So … the “clinical depression concept album” Good Friday will come with the memoir. I talk about writing the album in the book. I also talk about writing this new song “Something Beautiful” that will be extra/hidden track on the album. It’s about love so here’s a little bit of the soppy stuff from the memoir. The below section comes early on in the book when I am still in hospital and VERY broken.
Ruth and The Sea
I see her on a hilltop, looking out to the sea. The wind catches her hair and she smiles.
I have been told that Ruth is on a Camino. She went on one last year, a sort of pilgrimage through Spain, to the coast. I made her a collection of songs to listen to as she walked.
In between the songs I dropped in little bits of me chatting and other stuff. One or two of my poems, a comedy sketch I recorded, and general ponderings. As I sit here writing this, I have just listened to these ramblings again.
Journeys and holidays are the main themes. I also talk about yearnings and ‘spiritual’ journeys, and all that hippy stuff. In my defence I do underpin the whole thing with the odd wink or smirk. A particularly moving song runs straight into “Kyle’s Mum’s A Bitch” sung by Cartman from South Park, for no other reason than it makes me laugh and I think it will make her laugh too.
Listening to it again, just now, it did make me smile. And yes, I am recognisably myself. A bit poetic, a bit cheeky, desperately self obsessed, the same slightly lost, navel gazing guy.
But there are other things that don’t quite match up. The voice isn’t quite the same. Even now, after all this time, the voice then sounds stronger, higher, lighter …. younger. And when I do make myself laugh …then … now … that’s when things really start to jar.
I still have the henchman laugh, I still have this weird laugh.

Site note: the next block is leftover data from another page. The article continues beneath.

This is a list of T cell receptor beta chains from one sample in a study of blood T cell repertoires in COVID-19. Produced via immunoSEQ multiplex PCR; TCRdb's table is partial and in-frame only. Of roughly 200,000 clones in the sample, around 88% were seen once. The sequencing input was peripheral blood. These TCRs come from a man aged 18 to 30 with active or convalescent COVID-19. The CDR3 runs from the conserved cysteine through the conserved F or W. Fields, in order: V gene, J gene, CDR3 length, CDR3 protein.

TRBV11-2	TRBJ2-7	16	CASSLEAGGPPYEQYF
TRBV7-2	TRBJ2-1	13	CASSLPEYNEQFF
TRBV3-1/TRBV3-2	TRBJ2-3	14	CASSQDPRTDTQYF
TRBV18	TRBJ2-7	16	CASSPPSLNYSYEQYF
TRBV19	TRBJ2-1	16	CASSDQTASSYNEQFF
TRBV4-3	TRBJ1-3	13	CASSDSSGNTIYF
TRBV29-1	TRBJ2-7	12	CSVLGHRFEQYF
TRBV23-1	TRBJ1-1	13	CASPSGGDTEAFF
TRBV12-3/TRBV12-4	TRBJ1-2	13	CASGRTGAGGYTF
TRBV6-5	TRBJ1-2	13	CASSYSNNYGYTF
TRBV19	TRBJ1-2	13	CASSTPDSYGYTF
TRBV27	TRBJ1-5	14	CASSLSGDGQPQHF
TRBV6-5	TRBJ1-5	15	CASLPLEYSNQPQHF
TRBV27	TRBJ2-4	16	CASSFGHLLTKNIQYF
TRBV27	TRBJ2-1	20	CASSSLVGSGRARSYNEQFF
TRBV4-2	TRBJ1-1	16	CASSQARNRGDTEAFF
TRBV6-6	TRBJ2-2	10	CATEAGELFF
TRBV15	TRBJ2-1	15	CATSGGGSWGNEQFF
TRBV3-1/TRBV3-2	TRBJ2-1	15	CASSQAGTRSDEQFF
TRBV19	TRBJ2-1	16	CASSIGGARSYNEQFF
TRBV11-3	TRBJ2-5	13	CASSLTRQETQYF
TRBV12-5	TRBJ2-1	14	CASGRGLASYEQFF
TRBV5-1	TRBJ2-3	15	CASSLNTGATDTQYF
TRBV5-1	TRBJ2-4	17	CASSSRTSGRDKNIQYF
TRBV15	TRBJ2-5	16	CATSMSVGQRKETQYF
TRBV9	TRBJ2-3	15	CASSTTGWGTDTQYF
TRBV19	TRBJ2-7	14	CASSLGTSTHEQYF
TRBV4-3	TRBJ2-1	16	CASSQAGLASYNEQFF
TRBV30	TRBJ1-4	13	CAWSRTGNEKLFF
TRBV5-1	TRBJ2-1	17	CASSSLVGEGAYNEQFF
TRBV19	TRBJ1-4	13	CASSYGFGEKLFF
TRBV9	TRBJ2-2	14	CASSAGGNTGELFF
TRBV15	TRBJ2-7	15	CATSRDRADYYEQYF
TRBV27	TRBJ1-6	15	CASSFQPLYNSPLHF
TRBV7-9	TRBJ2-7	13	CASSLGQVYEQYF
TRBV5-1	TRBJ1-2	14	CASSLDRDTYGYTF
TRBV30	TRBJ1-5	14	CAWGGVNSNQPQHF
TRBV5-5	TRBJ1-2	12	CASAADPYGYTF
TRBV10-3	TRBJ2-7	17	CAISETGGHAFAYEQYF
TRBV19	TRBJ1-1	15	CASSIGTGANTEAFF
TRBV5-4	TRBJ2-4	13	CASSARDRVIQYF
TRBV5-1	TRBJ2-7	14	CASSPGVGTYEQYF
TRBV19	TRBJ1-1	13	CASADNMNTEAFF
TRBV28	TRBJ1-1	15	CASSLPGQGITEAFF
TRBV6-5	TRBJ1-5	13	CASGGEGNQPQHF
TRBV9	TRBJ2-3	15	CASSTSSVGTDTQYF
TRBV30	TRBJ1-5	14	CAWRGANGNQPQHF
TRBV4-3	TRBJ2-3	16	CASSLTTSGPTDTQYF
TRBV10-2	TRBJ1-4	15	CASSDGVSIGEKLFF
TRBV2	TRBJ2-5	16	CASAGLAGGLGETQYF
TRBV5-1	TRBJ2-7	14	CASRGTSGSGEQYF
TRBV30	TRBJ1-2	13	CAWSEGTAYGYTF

Back then I sound great. I was obviously having a good day, and I sound happy, healthy. My voice is at its natural pitch, and not this slightly lower alternative with its yuk yuk yuk guffaw.
And the things I recount, the memories …. I can remember them, but they don’t really feel like mine anymore. They feel like this other Dave’s memories. They are no longer as immediate as they were. It feels a bit like it happened to someone else. As if the guy I’m listening to, and the guy I am now, sitting at this keyboard, are … I don’t know … twins? Identical twins, yes, but still two separate people. The same, yet subtly, and fundamentally different.
There is an instance on the last section of chat when the doorbell goes.
And it’s her. It’s Ruth.
I gasped. I’d forgotten all about this. I turned it up, leant forward, and listened intently as young healthy Dave, laughing and joking all the time, made Ruth give herself some advice for the journey she was about to go on, all those years ago.
She wouldn’t so I cajoled. We happily bickered and laughed.
It sounded so … so nice, so natural, so close.
So … gone.
So … anyway lets get back to the matter in hand. Let’s shed all these Daves: the happy healthy Dave of the past, the guy I am now (sitting at this keyboard) and let’s get back, back to the hospital. Back to broken Dave.
As he sits in his hospital bed, thinking of a girl on a pilgrimage, he remembers that closeness and misses it.
He doesn’t know what’s happened yet, and why he can never have that closeness again. But as he sits in his bed, dreaming of a girl in Spain (who isn’t even there), he misses her.
And as I write this, I still miss her too.